Billions of years ago, miles beneath the planet's surface, a molten sea of quartz, feldspar, muscovite and biotite molecules coalesced and hardened to become the dense igneous material for your kitchen counters. Once you've picked your favorite shade of granite, you can be slicing tomatoes on a polished remnant of a vast mineral primordial sea. But first, you have to select the color.

A Rainbow of Granites

Contrary to the evidence in most shelter magazines, all granite isn't black, or a shade too dark to tell the difference. The stone ranges from snow whites speckled with flecks and veins of metallic hues, to yellows, beiges, golds, pinks, reds, purples, grays, blues, browns, greens and blacks. No shade is entirely solid; all have bits of embedded color that provide the key to successful matchups with the rest of your kitchen colors. Some exuberant granites are so boldly marked that they are impossible to ignore -- best used sparingly in small quantities, or in a kitchen so vast they don't overpower the walls, cabinets, appliances and floor. Others are so rare that your budget is no match for their price. Certain blues fall into this category. You can get carried away and make an expensive mistake, so follow a few design precepts and do your homework before hitting the stone quarry.

Cool Color, Not Chaos

  • Kitchen cabinets are the single most important color to coordinate with the granite countertops. Choose a granite with flecks of color that "match" the cabinet finish. Or, contrast black granite counters with white cabinets for a clean modern appearance.
  • Light granite opens up a small kitchen, and a small kitchen looks coherent when the countertops and island top are the same granite.
  • It's tricky to mix granite countertops with a coordinating or contrasting granite backsplash -- much more elegant to use all the same stone.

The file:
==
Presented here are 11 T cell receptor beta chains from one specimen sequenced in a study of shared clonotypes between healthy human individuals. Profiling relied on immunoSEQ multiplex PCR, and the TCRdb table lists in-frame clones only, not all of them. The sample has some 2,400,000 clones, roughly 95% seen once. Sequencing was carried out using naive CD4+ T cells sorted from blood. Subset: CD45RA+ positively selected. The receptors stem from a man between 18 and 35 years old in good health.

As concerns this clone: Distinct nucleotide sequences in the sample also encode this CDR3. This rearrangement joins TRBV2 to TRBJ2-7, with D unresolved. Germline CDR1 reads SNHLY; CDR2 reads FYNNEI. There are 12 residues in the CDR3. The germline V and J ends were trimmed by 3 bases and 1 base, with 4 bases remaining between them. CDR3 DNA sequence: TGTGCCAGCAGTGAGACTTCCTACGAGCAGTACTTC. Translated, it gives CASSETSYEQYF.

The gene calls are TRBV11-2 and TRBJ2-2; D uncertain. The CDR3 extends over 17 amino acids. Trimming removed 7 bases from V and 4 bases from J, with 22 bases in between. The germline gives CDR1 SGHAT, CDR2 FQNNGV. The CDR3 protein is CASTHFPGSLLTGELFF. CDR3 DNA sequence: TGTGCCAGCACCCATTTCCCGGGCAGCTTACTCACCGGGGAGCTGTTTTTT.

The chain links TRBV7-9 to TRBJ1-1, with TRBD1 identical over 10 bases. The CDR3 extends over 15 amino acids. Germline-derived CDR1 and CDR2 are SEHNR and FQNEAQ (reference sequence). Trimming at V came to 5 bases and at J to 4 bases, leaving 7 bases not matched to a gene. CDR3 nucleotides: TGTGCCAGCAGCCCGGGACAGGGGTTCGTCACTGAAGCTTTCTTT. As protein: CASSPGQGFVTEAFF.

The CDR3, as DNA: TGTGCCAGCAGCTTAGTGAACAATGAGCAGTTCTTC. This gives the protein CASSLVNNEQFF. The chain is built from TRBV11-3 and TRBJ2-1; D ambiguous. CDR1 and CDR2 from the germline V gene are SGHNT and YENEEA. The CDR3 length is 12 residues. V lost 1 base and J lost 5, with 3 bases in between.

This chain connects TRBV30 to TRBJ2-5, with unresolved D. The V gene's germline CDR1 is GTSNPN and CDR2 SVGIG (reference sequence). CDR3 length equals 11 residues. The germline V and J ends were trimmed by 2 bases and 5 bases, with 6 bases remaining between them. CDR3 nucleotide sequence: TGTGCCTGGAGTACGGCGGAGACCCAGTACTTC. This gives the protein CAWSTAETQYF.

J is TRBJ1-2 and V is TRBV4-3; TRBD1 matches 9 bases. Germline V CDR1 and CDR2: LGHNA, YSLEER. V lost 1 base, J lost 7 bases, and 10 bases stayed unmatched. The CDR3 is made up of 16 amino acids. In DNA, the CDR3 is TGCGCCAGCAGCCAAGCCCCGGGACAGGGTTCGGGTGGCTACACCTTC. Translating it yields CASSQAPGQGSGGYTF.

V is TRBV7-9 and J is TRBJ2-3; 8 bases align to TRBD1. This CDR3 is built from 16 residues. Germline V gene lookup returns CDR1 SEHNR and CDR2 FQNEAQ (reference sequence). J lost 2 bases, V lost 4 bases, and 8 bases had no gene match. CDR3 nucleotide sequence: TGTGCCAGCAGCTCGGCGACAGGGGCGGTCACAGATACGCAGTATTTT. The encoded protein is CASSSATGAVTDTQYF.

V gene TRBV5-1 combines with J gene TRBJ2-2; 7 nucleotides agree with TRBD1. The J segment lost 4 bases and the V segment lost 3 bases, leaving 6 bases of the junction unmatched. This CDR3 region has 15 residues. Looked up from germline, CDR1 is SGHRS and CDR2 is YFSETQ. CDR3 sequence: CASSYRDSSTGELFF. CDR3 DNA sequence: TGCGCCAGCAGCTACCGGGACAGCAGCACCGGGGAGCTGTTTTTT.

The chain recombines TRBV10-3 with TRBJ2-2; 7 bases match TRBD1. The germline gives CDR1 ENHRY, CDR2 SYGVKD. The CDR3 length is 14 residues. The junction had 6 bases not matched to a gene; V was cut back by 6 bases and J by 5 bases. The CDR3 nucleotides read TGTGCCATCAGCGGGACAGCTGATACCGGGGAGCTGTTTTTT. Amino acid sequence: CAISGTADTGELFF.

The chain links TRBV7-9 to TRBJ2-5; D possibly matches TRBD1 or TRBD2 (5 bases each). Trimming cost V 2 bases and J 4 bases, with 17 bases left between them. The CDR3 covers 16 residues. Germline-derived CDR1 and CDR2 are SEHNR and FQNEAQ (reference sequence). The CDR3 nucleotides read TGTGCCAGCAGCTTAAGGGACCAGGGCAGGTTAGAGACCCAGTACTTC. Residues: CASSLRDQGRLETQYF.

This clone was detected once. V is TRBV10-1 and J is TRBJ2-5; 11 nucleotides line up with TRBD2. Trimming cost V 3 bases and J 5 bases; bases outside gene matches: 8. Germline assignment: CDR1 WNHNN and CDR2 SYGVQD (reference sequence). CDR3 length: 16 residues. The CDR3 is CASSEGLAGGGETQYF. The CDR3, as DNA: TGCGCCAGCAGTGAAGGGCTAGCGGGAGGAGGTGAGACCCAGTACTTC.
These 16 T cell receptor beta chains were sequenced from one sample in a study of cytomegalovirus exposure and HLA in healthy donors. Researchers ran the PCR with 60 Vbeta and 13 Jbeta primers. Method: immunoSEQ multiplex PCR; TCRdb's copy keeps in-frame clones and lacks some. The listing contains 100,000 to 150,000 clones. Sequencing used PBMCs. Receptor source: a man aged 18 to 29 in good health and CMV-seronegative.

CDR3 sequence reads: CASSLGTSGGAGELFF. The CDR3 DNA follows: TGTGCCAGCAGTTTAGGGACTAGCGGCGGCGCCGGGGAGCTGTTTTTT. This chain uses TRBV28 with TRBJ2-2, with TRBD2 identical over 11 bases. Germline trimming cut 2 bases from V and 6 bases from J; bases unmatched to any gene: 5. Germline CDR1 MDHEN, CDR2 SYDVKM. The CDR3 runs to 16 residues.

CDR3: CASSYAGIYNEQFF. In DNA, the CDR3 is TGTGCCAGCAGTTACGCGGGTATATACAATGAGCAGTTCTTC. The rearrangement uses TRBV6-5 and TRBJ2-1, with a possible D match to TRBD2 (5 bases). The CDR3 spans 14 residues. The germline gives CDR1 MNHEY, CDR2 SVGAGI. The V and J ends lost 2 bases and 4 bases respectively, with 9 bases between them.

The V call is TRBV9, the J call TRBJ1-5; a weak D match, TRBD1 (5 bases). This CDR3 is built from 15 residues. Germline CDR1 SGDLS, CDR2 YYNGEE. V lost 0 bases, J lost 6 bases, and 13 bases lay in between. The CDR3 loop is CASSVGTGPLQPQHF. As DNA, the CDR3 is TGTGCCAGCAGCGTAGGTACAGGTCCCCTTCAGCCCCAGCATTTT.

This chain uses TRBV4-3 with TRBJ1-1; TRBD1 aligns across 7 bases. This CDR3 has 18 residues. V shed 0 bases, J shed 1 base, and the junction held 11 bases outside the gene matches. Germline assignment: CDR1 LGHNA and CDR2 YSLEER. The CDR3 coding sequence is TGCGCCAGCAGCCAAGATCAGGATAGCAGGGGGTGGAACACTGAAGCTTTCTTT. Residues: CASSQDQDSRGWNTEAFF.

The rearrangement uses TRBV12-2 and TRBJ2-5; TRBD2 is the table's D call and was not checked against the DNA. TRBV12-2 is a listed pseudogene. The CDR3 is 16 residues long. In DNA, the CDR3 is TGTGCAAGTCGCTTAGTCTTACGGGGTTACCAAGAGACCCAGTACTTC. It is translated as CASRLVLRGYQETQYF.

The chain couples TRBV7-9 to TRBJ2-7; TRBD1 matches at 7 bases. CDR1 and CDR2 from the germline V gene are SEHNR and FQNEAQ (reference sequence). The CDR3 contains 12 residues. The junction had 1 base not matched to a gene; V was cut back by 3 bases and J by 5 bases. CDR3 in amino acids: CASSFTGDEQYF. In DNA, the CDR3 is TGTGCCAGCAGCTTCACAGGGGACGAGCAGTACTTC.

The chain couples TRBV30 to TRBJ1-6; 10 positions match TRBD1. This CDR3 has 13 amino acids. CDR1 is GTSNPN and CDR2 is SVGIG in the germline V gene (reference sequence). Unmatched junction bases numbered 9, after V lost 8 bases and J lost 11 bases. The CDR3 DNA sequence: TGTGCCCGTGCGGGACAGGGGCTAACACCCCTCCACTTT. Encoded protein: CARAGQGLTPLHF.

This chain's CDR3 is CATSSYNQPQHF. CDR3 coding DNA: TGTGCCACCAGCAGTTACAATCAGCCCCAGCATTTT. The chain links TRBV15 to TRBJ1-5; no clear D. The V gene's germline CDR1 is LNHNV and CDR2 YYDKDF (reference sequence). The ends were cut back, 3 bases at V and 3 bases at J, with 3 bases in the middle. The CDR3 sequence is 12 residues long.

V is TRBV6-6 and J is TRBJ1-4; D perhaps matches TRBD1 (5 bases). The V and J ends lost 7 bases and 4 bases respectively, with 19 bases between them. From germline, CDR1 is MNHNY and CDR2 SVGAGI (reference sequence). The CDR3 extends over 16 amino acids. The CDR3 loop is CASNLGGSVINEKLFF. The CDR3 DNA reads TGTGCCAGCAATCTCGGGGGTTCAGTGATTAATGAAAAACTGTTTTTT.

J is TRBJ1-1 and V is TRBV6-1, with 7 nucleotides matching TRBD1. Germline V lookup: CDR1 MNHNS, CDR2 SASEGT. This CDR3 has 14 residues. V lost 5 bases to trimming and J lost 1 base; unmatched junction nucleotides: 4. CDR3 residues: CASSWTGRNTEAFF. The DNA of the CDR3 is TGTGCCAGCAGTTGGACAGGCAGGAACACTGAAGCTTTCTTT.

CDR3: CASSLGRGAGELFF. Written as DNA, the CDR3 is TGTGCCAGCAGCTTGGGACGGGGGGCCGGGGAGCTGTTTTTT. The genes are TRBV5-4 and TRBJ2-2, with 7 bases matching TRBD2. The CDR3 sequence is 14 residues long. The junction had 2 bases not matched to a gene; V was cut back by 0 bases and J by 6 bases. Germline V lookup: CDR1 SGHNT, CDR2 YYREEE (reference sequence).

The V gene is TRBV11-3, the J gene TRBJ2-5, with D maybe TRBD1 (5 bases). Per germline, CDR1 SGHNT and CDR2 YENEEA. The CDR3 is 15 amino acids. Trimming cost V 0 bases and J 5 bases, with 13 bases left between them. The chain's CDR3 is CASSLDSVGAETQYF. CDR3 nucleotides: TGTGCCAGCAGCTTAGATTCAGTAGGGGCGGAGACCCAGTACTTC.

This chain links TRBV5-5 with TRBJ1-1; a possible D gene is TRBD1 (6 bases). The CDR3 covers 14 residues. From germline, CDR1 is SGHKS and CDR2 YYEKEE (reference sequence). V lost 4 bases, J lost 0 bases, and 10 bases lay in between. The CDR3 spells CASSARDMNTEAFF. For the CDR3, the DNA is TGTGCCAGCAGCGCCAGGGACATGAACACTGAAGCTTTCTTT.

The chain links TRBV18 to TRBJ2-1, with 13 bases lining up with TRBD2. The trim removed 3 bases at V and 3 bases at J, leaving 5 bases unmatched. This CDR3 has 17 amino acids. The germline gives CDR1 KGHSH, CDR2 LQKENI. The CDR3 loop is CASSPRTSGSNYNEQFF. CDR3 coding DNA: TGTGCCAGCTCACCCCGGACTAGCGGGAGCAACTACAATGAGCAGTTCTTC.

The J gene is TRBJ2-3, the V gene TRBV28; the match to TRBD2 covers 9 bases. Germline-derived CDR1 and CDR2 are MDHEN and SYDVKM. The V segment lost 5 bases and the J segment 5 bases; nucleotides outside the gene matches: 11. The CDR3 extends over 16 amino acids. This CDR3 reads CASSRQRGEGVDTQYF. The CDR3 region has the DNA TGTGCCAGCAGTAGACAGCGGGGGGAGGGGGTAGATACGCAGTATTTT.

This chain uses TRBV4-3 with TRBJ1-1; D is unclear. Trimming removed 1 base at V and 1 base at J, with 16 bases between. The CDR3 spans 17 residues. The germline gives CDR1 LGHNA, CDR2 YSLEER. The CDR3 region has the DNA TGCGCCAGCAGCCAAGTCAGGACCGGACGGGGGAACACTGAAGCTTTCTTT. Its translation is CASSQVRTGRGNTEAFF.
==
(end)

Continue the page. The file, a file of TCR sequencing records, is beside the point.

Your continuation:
• Granite that completely mirrors the cabinet color can appear like a giant blob of undifferentiated brown or gray or another shade. If you do match colors, choose a granite configured with prominent contrasting veining to keep things lively and define the different functions.
  • Grays, blues and greens are amazing with cherry-wood cabinets.
  • Lighter granites are often softer and more porous than darker granites, but they hide dust and dirt better.

Sleuthing Among the Stones

Prepare, photograph, and pursue perfection. A trip to the quarry or a visit to the stonemason can be as much fun as picking out a new pair of shoes -- if you're ready for it.

Step 1 Snap away with your smartphone.

Take pictures of every view of your kitchen, with close-ups of cabinet finish, decorative tile, floor color and other permanent features.

Step 2 Deconstruct your cabinets.

Take a cabinet door or matching drawer with you to really see how the flecks in a slab of stone pick up cabinet color. Bring samples of anything you can temporarily pry loose -- leftover wood flooring samples or extra tile, wall paint swatches -- materials that will remain part of the decor.

Step 3 Peruse photographs of available granite in your price range.

Ask your contractor or stone supplier for pictures of granites that work with your budget. Isolate a few compatible colors before viewing the real stone in person. That way, you spare yourself the heartache of falling in love with a Bahia blue that is not destined for your kitchen.

Step 4 Take time to test everything.

Hold your samples next to stone you like and hunt for the color flecks that will tie the room together. Put the paint swatch, floor or tile sample and cabinet piece against the stone and stand back. Use the photos on your phone to help envision each slab of stone as a counter in your space.

Step 5 Grab a sample.

Or two or three -- take sample chunks of your favorite granites home to place on the old cabinets, against the walls and cabinets. Look at the granite samples in every light. Wall paint is easy to change so that shouldn't be the deal-breaker for a granite that works with everything else in the kitchen.